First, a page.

After months – nay, years – of waiting and speculating about every aspect of its make-up, the MG3 has been revealed in European market form. Well, we say Euro-market form, but really that means the UK, as currently we’re the only EU market that you can buy a new, British-engineered MG in (yes, you can buy MGs in Belarus, but those are, of course, Chinese-spec cars).
And as correctly predicted on AROnline many times in the past, the MG3 goes on sale in lightly modified form over its Chinese (and RoW) counterpart, featuring a new bodykit and swanky new daytime running lights (DRLs). I had a good look at the MG3 in both China and Longbridge last year and have to say that I rather like the thing. The styling is a good effort for the company’s first attempt at a supermini while the interior is more integrated and tightly screwed together than the naysayers would have you believe. Looks are, of course, subjective and there are many who don’t like the way it’s styled.
In terms of overall appeal, think Skoda Fabia or Suzuki Swift, rather than the brilliant Ford Fiesta, and you’ll not be a million miles away. In short, it’s a British-designed and assembled supermini with showroom appeal which, in line with current market thinking, MG Motor UK promises to be highly configurable. Interestingly, both of the cars I mentioned sit at the lower end of the B-segment price range – the Swift starts at £10,799 (with dealers punting the 1.2 SZ3 from £9200) and the Fabia comes in at £9130, with not much room for negotiation. Both have been around for a while now.
Clearly, the MG3 has a bit of a power advantage over these entry-level cars, sporting a claimed 105bhp from its 1.5-litre engine. However, with no smaller option – or diesel – on the cards for at least the next couple of years, MG will need to price at this level for its basic ‘3 if it’s hoping for any kind of volume. Word on the street from those who really know about the UK model’s driving and dynamics is that it’s tidy on the road (thanks Andy Kitson), but the 1.5-litre engine still needs work. It’s clearly not going to be a sub-99g/km car or, indeed, particularly economical, so showroom appeal is going to be ultra-important in order to win over less demanding customers in search of a stylish small car.
Will it sell? Yes, it will sell better than the MG6, but then that’s an easy prediction to make. I think it’s unlikely to set the market alight, but slowly, surely, the ‘3 will begin to establish some much-needed credibility for MG Motor UK in its home market. They need showroom footfall and this car will deliver that – assuming it comes in at a £9000ish start price (if it follows the unsuccessful MG6 business model, it’ll cost more than £10,000 to get one on your drive, which would be a shame), and the dealers (of which, we need more than 31) can throw in some good finance deals and perhaps free insurance (unlikely), the momentum should start to build up here in anticipation of the 4×4 arriving in or around 2015.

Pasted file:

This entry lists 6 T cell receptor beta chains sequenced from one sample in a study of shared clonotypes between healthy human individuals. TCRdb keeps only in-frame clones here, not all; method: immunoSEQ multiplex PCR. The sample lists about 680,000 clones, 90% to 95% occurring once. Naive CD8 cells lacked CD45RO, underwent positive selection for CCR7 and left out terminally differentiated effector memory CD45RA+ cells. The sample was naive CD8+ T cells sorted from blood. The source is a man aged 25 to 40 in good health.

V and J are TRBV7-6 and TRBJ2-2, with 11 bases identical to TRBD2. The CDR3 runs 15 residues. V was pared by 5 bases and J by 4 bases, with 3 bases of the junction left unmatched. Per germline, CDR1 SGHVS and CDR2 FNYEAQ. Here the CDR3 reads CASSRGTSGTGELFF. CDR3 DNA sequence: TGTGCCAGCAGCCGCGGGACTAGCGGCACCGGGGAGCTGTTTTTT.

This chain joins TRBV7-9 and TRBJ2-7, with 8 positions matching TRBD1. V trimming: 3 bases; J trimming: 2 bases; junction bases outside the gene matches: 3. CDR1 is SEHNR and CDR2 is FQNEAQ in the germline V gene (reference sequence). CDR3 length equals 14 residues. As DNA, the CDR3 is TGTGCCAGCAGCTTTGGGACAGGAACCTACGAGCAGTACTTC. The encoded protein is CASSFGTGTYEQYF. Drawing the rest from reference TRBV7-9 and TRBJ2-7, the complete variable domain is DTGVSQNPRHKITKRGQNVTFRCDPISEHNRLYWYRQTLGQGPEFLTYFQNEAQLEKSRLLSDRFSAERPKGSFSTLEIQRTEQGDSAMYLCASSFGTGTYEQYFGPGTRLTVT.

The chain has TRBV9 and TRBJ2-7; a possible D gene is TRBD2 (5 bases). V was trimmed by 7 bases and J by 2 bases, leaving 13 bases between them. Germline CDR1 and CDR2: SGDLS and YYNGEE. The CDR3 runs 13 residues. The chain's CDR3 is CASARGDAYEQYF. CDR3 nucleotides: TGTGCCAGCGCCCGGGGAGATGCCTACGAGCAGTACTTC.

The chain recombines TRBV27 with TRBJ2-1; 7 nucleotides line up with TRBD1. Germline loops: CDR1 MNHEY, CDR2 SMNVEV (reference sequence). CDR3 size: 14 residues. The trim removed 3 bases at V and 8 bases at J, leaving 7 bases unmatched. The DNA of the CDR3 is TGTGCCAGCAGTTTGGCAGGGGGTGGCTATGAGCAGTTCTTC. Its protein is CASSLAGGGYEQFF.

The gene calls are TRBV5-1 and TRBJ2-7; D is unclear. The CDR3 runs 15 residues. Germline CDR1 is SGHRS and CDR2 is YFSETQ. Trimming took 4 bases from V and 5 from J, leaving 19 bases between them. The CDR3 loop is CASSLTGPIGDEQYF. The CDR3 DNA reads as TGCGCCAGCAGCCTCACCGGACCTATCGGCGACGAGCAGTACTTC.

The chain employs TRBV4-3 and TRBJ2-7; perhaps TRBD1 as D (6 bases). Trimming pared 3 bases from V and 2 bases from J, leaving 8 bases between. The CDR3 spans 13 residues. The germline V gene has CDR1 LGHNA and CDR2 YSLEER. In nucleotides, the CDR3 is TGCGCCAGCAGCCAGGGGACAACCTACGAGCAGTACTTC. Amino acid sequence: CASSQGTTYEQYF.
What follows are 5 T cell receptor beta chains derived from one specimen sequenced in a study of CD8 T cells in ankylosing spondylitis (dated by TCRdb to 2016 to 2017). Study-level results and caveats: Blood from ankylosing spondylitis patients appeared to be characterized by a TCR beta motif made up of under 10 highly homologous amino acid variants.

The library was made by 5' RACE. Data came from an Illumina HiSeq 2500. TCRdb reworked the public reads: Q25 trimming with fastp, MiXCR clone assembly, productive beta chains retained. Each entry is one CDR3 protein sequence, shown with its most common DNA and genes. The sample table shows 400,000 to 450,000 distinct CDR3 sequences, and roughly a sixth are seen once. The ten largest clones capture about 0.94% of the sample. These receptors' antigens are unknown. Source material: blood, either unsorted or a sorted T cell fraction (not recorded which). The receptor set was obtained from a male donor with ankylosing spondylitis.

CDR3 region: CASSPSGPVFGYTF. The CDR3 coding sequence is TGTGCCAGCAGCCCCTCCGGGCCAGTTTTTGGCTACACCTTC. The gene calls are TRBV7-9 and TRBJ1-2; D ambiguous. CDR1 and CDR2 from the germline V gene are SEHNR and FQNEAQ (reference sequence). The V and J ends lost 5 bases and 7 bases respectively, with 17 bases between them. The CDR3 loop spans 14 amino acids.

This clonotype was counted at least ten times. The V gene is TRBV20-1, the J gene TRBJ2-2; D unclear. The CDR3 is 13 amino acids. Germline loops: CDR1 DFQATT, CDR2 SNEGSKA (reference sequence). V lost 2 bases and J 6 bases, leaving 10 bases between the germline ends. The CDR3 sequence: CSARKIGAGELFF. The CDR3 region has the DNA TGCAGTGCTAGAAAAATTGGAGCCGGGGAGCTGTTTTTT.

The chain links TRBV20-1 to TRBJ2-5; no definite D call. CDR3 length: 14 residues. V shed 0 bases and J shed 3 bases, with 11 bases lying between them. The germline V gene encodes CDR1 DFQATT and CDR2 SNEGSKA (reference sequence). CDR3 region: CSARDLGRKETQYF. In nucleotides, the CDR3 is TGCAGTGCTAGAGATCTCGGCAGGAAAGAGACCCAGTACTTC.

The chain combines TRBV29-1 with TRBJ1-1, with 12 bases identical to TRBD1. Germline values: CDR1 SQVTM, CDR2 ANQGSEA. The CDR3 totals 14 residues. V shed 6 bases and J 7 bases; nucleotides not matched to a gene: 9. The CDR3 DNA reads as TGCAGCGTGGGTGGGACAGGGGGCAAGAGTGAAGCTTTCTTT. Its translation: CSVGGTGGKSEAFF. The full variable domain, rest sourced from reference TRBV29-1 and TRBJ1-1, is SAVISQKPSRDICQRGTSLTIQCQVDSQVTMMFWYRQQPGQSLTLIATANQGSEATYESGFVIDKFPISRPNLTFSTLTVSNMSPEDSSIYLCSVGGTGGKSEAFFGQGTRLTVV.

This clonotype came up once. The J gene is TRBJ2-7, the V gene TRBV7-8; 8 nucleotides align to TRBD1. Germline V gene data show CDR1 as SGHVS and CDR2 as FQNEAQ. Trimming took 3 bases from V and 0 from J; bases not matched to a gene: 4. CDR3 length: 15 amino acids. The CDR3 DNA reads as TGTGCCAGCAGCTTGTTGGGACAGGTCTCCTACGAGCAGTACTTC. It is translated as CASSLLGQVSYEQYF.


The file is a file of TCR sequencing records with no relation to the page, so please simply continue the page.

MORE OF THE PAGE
We know that SAIC Motor is a serious company, with 4,000,000 cars built globally last year, and it’s in strong financial shape, but MG Motor UK needs to butter its own bread in order to attract more juicy marketing budgets. And to do that, it needs to sell in reasonable numbers – maybe something in four figures per annum would be a nice start. The Sales and Marketing Team has recently been bolstered by the arrival of Sam Burton and we hear that the PR Department will also get an injection of talent soon. That will help raise awareness.
At the top of this blog, I asked if the ‘3 is a new beginning for MG Motor UK. My hunch is that it won’t radically change MG’s standing in enthusiast circles, such as ours (so many have already made their minds up), but it will represent an interesting new choice for supermini buyers. The company needs more visibilty and, to do that, it needs sales. It’s no MINI, DS3 or even Fiat 500 for that matter and we’ll keep our fingers crossed that MG Motor UK prices it accordingly – in a nutshell then, this won’t be a make-or-break product for MG Motor UK, but it does represent the point at which we hope it begins to turn the corner.
That’s because, whatever your opinions, one more company investing in the UK’s economy cannot be a bad thing right now.